• • Most stolen dinghies and outboards disappear from anchorages late at night. So don't leave it hanging out on a painter like a bag of money, hoist it up and chain the dinghy, the outboard motor and fuel tank to a strong point on the yacht.

  • • Even when you’re just downstairs for a nap during the middle of the day, run up the chain and lock it anytime it will be out of your sight for a bit. Locking the dinghy avoids scams where people claim it was found adrift and demanding a return fee.

  • • Never ever leave the outboard sitting on the back rail advertising its availability. At the very least wrap a big chain around it to show it is secured, locking off the thumb screws is pointless as one touch with a cat's paw (nail puller or pry bar) and it comes right off. It is always best to stow it in a locker out of sight.

Sadly almost all of this does not prevent crime from happening, it just displaces it, so all of the above is really only helping you not to be a victim. I would also suggest that many reported "stolen" dinghies are really dinghies that have gotten loose from a boat. After all, it is a lot easier to protest the injustices of the world than to admit you were half asleep when making the bowline and that simple error has cost you a pretty penny!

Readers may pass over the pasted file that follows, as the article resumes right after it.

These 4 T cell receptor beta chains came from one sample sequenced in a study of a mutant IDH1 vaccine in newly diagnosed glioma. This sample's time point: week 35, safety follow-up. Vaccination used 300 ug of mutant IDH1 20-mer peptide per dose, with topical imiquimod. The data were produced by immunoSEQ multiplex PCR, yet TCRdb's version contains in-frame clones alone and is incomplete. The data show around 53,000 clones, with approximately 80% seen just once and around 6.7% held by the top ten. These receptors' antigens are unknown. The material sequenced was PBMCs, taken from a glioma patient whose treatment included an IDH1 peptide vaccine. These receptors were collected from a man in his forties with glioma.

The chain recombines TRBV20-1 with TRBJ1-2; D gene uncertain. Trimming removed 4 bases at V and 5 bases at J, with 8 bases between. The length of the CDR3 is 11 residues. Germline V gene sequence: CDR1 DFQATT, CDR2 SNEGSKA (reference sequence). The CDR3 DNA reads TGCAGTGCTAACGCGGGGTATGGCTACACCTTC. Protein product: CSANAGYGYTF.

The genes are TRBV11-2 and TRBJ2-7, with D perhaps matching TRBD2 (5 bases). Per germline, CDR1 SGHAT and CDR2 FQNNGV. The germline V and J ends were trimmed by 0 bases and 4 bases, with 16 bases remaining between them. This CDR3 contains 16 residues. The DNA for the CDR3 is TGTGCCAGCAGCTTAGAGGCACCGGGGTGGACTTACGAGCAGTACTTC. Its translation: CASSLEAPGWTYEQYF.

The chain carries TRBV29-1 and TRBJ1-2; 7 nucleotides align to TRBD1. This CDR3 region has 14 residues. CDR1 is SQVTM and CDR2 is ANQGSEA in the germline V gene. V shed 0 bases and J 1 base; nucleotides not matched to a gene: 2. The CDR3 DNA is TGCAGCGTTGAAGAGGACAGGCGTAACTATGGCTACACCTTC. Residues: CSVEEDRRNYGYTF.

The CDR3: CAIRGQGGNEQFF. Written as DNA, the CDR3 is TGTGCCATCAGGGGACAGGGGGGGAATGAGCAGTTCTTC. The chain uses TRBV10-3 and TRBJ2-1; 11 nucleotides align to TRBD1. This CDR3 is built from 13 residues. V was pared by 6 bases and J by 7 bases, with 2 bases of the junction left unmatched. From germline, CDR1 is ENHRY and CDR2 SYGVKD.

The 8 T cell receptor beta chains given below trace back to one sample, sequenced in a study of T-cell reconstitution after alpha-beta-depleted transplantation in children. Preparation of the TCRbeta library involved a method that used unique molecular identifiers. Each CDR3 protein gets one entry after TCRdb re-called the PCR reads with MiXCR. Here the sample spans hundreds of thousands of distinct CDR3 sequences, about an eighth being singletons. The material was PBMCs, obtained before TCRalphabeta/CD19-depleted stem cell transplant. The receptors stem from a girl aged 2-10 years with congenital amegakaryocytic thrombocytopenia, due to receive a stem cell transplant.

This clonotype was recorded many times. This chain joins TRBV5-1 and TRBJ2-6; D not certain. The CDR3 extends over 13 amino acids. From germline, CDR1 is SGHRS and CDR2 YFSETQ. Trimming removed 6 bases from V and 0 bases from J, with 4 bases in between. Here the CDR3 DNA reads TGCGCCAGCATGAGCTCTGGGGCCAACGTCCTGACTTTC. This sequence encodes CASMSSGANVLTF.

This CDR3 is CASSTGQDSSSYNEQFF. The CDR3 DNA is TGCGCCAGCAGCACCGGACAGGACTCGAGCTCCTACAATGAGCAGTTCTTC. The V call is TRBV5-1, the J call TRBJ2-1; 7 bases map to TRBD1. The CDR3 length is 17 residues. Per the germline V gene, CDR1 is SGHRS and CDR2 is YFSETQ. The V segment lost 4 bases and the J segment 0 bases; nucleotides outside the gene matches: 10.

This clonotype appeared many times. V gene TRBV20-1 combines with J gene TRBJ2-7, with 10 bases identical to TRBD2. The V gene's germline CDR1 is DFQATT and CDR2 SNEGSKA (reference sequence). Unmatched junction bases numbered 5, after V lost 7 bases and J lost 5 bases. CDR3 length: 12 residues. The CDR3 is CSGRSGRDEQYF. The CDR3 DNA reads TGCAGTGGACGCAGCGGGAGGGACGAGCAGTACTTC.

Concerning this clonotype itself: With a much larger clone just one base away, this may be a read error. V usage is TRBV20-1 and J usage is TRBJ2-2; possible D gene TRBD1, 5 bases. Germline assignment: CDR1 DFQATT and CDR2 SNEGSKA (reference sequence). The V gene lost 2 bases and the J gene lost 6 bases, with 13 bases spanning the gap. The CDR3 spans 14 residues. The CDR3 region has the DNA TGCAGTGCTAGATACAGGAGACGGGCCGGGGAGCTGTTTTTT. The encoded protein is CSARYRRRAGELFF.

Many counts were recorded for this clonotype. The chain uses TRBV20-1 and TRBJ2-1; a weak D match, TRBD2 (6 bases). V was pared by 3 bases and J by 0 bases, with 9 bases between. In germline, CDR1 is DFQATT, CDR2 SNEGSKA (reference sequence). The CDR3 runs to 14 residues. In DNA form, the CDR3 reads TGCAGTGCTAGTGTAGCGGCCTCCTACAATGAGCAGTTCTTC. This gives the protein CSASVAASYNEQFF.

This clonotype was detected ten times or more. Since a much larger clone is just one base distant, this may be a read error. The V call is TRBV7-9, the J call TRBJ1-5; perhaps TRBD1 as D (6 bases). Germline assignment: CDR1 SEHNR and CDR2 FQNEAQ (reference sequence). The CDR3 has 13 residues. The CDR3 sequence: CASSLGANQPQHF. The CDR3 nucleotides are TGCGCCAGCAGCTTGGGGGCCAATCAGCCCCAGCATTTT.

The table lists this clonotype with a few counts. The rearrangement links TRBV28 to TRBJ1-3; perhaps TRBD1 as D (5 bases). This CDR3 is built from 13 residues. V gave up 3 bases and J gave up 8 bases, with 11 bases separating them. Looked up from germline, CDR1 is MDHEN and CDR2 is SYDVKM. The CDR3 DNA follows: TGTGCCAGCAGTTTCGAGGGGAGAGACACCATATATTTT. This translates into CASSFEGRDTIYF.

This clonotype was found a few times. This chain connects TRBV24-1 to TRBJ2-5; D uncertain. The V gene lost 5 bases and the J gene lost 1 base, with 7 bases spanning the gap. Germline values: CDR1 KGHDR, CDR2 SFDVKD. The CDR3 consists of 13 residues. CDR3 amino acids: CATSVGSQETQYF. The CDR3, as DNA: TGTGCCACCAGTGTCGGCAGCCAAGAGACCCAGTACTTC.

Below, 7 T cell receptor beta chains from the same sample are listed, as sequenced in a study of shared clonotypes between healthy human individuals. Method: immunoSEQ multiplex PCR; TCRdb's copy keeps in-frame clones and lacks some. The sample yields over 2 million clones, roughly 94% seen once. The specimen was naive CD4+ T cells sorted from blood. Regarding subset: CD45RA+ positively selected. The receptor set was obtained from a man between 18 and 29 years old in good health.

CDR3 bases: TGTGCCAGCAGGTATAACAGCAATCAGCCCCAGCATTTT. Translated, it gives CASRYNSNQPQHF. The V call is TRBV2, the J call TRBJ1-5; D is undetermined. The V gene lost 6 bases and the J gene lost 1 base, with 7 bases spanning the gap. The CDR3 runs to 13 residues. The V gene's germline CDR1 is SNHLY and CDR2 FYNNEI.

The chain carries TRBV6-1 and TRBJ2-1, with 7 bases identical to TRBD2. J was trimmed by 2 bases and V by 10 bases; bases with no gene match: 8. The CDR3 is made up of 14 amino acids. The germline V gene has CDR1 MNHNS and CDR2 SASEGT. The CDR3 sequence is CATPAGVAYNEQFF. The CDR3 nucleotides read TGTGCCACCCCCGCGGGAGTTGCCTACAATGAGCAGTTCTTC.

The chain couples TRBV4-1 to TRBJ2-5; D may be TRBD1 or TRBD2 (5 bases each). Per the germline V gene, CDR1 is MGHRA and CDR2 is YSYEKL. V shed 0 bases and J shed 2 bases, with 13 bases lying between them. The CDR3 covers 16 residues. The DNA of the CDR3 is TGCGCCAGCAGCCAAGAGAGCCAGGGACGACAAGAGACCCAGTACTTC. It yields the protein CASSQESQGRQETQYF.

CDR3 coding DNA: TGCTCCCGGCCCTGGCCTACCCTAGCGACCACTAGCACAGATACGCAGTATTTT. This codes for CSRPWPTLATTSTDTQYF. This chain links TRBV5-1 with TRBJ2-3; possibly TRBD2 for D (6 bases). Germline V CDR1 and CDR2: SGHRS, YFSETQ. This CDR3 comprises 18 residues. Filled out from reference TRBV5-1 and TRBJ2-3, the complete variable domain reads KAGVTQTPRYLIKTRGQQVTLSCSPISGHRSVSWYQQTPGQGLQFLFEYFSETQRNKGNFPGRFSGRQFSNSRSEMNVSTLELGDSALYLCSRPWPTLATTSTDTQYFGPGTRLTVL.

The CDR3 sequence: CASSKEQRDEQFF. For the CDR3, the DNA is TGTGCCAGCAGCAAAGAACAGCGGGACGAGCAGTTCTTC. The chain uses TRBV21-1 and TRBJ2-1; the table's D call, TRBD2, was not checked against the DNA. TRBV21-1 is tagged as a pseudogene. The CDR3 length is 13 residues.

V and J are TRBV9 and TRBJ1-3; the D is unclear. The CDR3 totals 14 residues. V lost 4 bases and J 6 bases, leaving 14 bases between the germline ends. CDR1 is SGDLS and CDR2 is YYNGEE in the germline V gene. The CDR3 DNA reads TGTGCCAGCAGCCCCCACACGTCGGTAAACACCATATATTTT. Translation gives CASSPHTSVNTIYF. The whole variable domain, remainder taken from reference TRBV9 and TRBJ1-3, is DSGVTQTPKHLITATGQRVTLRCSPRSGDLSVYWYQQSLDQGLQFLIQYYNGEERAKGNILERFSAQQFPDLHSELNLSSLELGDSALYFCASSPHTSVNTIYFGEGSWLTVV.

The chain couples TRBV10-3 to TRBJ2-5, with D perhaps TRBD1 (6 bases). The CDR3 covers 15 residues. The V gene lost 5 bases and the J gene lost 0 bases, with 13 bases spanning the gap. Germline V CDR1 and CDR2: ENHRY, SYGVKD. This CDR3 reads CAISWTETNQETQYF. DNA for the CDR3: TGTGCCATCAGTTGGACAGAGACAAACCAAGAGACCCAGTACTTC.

The uglification approach is heartbreaking but was totally effective on our circumnavigation. We sailed around the world and no one ever took the remotest interest in our gear except to think we were truly a pitiful pair wherever we arrived. Remember though, keeping outboards scuffed up and painted over tatty is fine for the outside, but you still must keep everything beneath all that ugly well-maintained.

See also reducing boating related theft Experience.

With thanks to:
Michael Harpur

A homemade stainless steel outboard motor lock (version 1)

A homemade stainless steel outboard motor lock (version 2)

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Add your review or comment:

Lee Gunter wrote this review on Dec 13th 2006:
I would add that smaller hp is far better as well. Besides being cheaper, 8-15 h.p. is most useful for small fishing boats in many parts of the world. A 2-4 h.p engine is only good for a dinghy and has the added benefit of being easy to mount on or off the dinghy when the dinghy is in the water. Lee Gunter, New World